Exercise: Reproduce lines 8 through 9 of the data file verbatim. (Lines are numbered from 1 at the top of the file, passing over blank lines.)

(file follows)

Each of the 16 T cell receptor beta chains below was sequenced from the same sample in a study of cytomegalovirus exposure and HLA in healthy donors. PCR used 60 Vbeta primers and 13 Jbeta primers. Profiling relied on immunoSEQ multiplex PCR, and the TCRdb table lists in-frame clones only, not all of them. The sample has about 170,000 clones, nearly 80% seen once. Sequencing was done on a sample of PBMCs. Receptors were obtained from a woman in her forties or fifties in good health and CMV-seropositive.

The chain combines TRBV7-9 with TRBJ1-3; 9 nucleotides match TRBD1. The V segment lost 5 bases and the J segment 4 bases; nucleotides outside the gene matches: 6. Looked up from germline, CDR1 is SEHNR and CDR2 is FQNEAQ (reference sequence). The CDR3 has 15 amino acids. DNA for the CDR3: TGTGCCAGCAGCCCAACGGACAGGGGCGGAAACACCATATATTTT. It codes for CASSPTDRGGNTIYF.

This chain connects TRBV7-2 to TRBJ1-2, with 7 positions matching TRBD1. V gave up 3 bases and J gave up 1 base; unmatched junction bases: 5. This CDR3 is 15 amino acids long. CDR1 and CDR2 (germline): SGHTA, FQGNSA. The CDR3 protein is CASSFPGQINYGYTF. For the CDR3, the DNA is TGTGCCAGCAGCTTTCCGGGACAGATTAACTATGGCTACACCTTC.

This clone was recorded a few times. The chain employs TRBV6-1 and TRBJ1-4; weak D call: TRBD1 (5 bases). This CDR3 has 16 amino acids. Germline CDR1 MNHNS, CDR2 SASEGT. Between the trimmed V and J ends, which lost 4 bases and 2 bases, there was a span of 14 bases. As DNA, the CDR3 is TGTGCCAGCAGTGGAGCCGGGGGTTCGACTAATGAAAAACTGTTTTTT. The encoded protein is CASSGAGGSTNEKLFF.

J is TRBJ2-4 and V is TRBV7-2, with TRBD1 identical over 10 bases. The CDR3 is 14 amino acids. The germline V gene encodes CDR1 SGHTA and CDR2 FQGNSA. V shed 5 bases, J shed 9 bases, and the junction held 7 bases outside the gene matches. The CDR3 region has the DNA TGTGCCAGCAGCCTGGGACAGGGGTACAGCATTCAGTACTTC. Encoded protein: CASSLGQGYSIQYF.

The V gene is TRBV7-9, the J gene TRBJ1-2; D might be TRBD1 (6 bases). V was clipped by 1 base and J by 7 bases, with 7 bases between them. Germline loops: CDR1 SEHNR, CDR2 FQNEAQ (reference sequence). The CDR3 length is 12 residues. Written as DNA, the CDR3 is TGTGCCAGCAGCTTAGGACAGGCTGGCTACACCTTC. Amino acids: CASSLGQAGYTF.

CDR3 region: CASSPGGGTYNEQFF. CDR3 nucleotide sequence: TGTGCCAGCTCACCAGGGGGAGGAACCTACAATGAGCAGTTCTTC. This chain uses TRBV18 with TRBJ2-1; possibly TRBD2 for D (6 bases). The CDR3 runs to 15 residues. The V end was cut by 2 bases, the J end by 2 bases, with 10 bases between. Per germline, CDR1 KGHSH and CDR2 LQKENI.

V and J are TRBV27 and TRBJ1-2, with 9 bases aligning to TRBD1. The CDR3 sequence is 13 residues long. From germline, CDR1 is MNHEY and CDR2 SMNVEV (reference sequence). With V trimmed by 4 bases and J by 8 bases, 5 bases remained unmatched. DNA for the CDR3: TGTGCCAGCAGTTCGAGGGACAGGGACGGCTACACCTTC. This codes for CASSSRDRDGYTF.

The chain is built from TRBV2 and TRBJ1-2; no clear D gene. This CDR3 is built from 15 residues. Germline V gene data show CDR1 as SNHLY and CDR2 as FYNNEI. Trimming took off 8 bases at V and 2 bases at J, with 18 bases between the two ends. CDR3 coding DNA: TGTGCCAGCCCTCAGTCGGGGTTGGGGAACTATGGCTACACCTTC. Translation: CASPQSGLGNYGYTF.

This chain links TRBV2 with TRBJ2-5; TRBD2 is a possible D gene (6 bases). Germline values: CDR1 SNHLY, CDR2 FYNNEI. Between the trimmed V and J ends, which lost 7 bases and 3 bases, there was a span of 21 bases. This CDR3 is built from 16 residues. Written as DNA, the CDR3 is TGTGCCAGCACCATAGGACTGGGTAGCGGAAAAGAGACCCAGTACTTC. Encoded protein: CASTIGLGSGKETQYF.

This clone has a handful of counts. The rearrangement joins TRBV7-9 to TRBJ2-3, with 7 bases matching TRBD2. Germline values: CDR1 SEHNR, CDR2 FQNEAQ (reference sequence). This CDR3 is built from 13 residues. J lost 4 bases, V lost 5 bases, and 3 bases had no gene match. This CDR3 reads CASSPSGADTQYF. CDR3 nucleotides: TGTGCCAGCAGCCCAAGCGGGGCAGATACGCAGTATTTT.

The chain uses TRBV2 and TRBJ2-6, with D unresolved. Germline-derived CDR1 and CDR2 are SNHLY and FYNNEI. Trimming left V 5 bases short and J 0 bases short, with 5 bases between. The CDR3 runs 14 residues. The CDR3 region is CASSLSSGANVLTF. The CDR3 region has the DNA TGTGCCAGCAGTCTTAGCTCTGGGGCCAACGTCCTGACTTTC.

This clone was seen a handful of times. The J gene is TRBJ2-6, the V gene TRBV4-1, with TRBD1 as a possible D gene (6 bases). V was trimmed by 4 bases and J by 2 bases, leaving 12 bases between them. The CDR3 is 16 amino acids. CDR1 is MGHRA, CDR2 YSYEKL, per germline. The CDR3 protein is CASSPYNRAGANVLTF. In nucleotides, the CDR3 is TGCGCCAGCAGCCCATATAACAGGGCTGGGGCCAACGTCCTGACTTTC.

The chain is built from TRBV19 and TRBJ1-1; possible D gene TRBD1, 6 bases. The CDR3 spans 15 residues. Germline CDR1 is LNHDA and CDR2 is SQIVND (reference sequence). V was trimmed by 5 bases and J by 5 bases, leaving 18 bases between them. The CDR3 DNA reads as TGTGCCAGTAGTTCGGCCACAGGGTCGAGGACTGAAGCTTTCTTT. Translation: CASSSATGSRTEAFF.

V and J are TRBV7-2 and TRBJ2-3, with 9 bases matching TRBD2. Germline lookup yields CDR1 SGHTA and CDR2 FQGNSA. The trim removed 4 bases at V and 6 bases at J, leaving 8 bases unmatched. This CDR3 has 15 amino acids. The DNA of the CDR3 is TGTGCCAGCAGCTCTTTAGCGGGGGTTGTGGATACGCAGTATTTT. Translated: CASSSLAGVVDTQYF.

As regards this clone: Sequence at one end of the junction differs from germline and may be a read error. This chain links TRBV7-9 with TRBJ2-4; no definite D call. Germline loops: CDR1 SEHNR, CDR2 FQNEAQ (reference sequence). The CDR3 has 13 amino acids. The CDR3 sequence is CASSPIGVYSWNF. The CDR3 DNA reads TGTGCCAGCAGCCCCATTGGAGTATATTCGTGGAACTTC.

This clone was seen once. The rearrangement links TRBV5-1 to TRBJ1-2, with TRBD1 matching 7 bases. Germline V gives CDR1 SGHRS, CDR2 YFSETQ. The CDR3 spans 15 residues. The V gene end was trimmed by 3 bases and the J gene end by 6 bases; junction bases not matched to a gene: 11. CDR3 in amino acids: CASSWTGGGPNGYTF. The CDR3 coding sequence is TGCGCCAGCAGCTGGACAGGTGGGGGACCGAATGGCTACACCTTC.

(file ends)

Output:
V and J are TRBV27 and TRBJ1-2, with 9 bases aligning to TRBD1. The CDR3 sequence is 13 residues long. From germline, CDR1 is MNHEY and CDR2 SMNVEV (reference sequence). With V trimmed by 4 bases and J by 8 bases, 5 bases remained unmatched. DNA for the CDR3: TGTGCCAGCAGTTCGAGGGACAGGGACGGCTACACCTTC. This codes for CASSSRDRDGYTF.

The chain is built from TRBV2 and TRBJ1-2; no clear D gene. This CDR3 is built from 15 residues. Germline V gene data show CDR1 as SNHLY and CDR2 as FYNNEI. Trimming took off 8 bases at V and 2 bases at J, with 18 bases between the two ends. CDR3 coding DNA: TGTGCCAGCCCTCAGTCGGGGTTGGGGAACTATGGCTACACCTTC. Translation: CASPQSGLGNYGYTF.